I couldn't understand what you meant by breaking length and how you got 150 to 200 km depth. Could you please explain that so I can apply it to the new tensile strength of rocks we just got ?
     
  11. Jan 28, 2016 #10

    mfb

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    The breaking length is just a handy conversion tool: it is the maximal length of a cable suspended in a gravity of 10m/s^2 (or 9.81 if you like, I'll use 10 everywhere here) before it breaks. This is just tensile strength divided by density and gravitational acceleration: ##L=\frac{TS}{\rho g}##. Reduce g to 1/20, and L increases by a factor of 20, for steel from 6.5 km to 130 km. You can consider the material around B as an extremely thick "cable" suspended from the material to the left. This "cable" has a diameter that depends on depth, so it is a bit stronger - I approximated this by increasing the number to 150 to 200 km. It is just an order of magnitude estimate anyway.
    10 MPa reduces all length scales by a factor of 50, so even your massive block of granite (the Earth is not such a single block) fractures into pieces of a few kilometers length easily long before the short rope breaks.
     
  12. Jan 28, 2016 #11
    Ok great. This is actually why I asked this question, but there is still one thing that confuses me. First of all, let's keep the Earth gravitational acceleration at 10 m/s2 as you said.

    The thing that confuses me is what "g" I should use in the breaking length.
    For example, if we have tidal gravity of 10.5 m/s2 between core and surface, then everything at the surface has a gravity of 10.5 - 10 = 0.5 m/s2 away from the Earth.
    Now, if I want to calculate the length of the rock column that should break due to this tidal gravity difference, should I use g = 0.5 m/s2 in the breaking length equation, OR "g" must be less because the the difference in gravity is between the surface and core and NOT between the begining and end of the rock column ?
     
  13. Jan 28, 2016 #12

    mfb

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    Ah, that's a detail I forgot to mention. Tidal gravity is approximately linear with distance, and gravitational force in the same direction is completely linear for a homogeneous sphere. The Earth is not homogeneous, but let's assume it would be. So if you are at 0.9 to Earth radius, you have 0.9 times the tidal acceleration, but also 0.9 times the gravitational force. If tidal gravity wins anywhere, it wins everywhere.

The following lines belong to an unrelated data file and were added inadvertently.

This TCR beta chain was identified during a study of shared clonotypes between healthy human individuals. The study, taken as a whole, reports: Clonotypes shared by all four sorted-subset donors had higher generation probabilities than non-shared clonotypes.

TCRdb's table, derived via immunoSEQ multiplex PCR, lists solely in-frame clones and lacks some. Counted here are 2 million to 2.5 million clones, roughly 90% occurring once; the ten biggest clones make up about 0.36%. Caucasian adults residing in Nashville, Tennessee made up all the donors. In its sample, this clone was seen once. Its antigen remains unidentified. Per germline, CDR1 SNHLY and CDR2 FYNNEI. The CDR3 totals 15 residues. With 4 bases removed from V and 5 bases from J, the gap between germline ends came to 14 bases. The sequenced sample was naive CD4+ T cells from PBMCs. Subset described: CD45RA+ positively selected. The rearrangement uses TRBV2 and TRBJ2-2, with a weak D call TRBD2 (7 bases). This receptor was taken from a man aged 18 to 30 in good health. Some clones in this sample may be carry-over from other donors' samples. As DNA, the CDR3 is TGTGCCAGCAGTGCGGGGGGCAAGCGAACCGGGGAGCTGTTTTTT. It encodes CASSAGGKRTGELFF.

That gives a reasonable approximation, as long as the breaking length is not similar to the size of Earth.
     
  14. Jan 28, 2016 #13
    That's perfect. Let me summarize what I understood and please correct me if there is something wrong.

    If, for example, the acceleration of the surface due to the black hole is 20.5 m/s2 and the acceleration of the center due to the black hole is 10 m/s2, then the tidal gravity between core and surface is 10.5 m/s2 and free objects at the surface are being accelerated towards the black hole at 0.5 m/s2.
    This would mean that the breaking length (L) = 75 kilometers. So very roughly, we should expect that at these tidal gravity conditions, chunks of rocks the size of 75 km or more should break from the Earth.

    Is that correct ?
     
  15. Jan 28, 2016 #14

    mfb

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    Chunks of 7.5 km if the Earth would be a solid piece of rock.
    Actually, the chunks could have up to twice that size, then the middle is just at the limit of breaking. A bit more if we assume they are thicker in the middle.

    Yeah, something like that.

    Edit: fixed the factor 10 (see below)
     
    Last edited: Jan 28, 2016
  16. Jan 28, 2016 #15
    Yea I am by no means trying to get accurate results. I am just try to get a general idea of how large there chunks can be.

    Thank you very much for explaining all this.
     
  17. Jan 28, 2016 #16
    I am sorry, it seems I have made a mistake calculating the breaking length.
    In case of tidal gravity between core and surface of 10.5 m/s2, the breaking length is 7.5 km rather than 75 km.
     
  18. Jan 28, 2016 #17

    mfb

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    Oh, right.

    Well, the conclusion is that Earth won't reach this point in one piece, unless it is heading very fast towards the black hole.
     
  19. Jan 28, 2016 #18
    Yes, exactly.
     
  20. Jan 28, 2016 #19
    There is one last question that came to my mind while thinking about this.

    As you can see, we found that a chunk of 7.5 km should be ripped from the Earth if the tidal gravity between the core and surface is 10.5 m/s2.
    Now, by using the conditions that lead to this tidal gravity, I calculated the tidal gravity between the surface (the top of the 7.5 km chunk) and a point 7.5 km deep (the base of the 7.5 km chuck), that result was 0.012 m/s2, which is clearly not enough to break this chuck.

    So is the tidal gravity between the top and base of the chuck irrelevant when calculating the size of the chuck that should be broken ?
    In other words, are our calculations of 7.5 km chunk correct even though the tidal gravity over the length of the chunk is only 0.012 m/s2 ?
     
  21. Jan 29, 2016 #20

    mfb

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    Hmm, good point, breaking up Earth means the different parts accelerate relative to the center of Earth, which reduces tension in those parts. So we get larger chunks.